AA Pothole Assist will work with CTC and other organisations to fill smaller potholes, of benefit to cyclists and drivers alike

Britain’s potholes to be speed-filled by AA patrols

SORRY, NOT TRUE, WAS AN APRIL 1ST PRANK… (but the stuff about the cycling roots of the AA is true). Other stories today which might appear to be spoofs are, in fact, true. So, Audi really is to offer a trio of wooden bikes for sale. And, yes, the Secretary of State for Transport really did try to arrange an Autumn meeting with Cycling England, the quango he culled. 


A new initiative to help fill some of the 2.2 million potholes in the UK has been launched by the AA. The organisation has partnered with the CTC and other road user organisations to roll out AA Pothole Assist.

The AA already runs AA Fuel Assist and AA Battery Assist. As part of AA Pothole Assist, AA patrols will be tasked with filling in flagged potholes when travelling between breakdown jobs.

The flagging is done via smartphones. AA has a raft of iPhone and Android apps which can log the location of potholes and the CTC’s Fill That Hole iPhone app will also be able to pinpoint potholes for upload to the AA Pothole Assist database. 

The AA is said to be entering the road maintenance market as a "direct response to concerns raised by members." Many AA members are also cyclists.

AA president Edmund King said:

"An AA Populus poll of 20,000 members showed that the majority believe that road conditions have deteriorated over the last decade. AA Insurance has experienced a four-fold increase in claims due to pothole damage in the last two years. Cyclists as well as drivers suffer from the often shoddy conditions of Britain’s roads.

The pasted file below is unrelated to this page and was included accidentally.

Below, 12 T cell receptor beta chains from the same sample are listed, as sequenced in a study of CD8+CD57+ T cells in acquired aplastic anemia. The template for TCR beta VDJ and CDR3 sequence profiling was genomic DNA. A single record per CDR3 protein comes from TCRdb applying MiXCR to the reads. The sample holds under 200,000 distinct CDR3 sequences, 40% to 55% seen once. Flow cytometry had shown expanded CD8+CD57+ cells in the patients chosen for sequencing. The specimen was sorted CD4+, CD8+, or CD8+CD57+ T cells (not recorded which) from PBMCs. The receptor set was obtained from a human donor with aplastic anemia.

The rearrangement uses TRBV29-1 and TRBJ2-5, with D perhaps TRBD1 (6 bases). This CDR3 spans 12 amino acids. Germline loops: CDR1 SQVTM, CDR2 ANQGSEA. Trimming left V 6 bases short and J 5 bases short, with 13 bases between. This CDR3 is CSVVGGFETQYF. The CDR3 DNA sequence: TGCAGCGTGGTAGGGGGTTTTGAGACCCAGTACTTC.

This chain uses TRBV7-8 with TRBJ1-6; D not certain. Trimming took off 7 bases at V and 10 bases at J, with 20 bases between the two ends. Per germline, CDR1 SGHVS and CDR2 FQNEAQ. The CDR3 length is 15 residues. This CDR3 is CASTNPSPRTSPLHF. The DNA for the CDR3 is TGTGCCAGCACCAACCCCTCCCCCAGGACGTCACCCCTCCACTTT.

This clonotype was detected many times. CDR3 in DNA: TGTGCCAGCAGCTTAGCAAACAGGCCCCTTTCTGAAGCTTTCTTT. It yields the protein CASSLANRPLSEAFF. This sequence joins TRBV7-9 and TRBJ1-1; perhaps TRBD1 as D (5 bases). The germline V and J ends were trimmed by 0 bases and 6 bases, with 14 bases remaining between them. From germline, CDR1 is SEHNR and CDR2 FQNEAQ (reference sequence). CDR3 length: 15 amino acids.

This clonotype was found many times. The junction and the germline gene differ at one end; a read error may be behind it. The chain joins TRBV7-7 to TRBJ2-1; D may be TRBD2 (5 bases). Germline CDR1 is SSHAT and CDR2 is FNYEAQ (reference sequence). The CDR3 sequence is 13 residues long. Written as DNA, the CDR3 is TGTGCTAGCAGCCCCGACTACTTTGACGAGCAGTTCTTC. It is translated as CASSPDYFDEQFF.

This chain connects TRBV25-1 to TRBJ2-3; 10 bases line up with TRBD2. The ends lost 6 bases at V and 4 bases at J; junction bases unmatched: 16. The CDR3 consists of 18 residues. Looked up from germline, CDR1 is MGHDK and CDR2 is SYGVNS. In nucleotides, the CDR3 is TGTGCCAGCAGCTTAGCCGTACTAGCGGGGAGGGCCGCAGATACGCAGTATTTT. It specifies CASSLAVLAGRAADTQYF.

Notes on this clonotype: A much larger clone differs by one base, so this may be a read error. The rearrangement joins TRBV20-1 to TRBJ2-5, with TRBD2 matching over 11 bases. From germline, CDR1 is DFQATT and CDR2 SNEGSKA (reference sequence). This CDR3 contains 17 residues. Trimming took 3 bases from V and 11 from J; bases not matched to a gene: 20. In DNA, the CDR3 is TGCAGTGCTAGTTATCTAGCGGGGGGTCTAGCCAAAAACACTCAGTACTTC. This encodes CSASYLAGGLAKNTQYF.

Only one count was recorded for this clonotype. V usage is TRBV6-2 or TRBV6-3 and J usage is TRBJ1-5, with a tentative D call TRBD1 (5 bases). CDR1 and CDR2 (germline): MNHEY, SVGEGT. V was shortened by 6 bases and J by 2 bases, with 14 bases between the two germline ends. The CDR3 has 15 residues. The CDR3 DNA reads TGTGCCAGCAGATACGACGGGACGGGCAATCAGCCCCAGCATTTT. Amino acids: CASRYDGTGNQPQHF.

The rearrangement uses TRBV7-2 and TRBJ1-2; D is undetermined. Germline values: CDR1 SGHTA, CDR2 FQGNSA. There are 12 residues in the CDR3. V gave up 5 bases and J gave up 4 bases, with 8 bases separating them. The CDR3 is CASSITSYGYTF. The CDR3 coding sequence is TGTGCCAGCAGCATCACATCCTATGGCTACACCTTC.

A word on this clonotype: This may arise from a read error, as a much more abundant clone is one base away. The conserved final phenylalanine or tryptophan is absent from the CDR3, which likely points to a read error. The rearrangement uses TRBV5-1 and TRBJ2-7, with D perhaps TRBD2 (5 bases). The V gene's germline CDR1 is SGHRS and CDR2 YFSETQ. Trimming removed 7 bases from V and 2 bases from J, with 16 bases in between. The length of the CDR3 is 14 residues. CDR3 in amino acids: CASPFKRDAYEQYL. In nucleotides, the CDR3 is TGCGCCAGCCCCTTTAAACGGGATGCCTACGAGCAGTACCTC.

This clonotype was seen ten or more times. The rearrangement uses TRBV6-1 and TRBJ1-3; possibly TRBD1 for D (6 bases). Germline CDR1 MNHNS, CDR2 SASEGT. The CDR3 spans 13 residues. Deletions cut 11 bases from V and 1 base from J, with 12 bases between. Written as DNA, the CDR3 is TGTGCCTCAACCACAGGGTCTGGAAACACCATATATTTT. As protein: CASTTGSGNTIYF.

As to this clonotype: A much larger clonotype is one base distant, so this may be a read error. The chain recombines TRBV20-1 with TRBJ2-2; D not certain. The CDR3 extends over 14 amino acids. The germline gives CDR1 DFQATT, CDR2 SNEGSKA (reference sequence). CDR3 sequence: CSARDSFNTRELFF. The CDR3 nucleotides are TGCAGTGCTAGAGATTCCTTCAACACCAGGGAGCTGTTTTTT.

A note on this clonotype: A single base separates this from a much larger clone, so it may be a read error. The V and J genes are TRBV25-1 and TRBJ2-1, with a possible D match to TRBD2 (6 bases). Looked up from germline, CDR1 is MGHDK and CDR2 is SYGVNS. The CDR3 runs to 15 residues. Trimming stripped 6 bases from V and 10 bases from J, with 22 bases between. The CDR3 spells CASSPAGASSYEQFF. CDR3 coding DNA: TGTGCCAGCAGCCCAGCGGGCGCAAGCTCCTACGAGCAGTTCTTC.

"We won’t be able to patch all of the potholes out there but with the help of CTC and other organisations we’ll be able to pinpoint the worst ones and get to work on making them safe for all road users." 

As part of AA Pothole Assist, AA patrols are trialling a quick-seal pothole filler to fill the potholes without adversely delaying road users. The trial filler is applied as a bright yellow solution, and after a heat treatment, dries to become darker yellow, one of the AA corporate colours. 

AA has invested £250,000 in the scheme, which patrols starting to use the yellow solution and mobile dryers today. Larger potholes will be also marked with black stencils, with a small AA logo and the text "AA for the Road Ahead.” 

King said: “With a patrol force of 2,500 across the UK covering some 20 million miles per year, we are in an ideal position to spot-fix the worst potholes. The AA quick-seal solution means that potholes can be filled in quickly and safely between breakdown jobs. We urge cyclists and drivers to log the worst potholes via our iPhone and Android apps. Some of these cost up to £1.75, but others are free. The CTC app is free."

The assistance of CTC has been welcomed by the motoring organisation but this is not the first time the AA has been helped by cyclists. In fact, the motoring organisation, founded in 1905, was started as a speed-trap spotting organisation, with cyclists doing the spotting. 

In March 1905 a fellow called Walter Gibbons wrote to Autocar magazine suggesting a Motorists’ Protection Association for the Prevention of Police Traps. Two other motorists replied saying arrangements had been made to patrol the Brighton road to warn motorists of said police traps. The first patrols went out in April 1905. The first AA patrol vehicles were therefore bicycles.

Within months, this informal arrangement of a “special staff of cyclists” was formalised into an organisation and it appointed a full-time secretary.

The AA relied on cycle scouts for some years. By 1912 there were 950 AA cycle scouts across the UK. 

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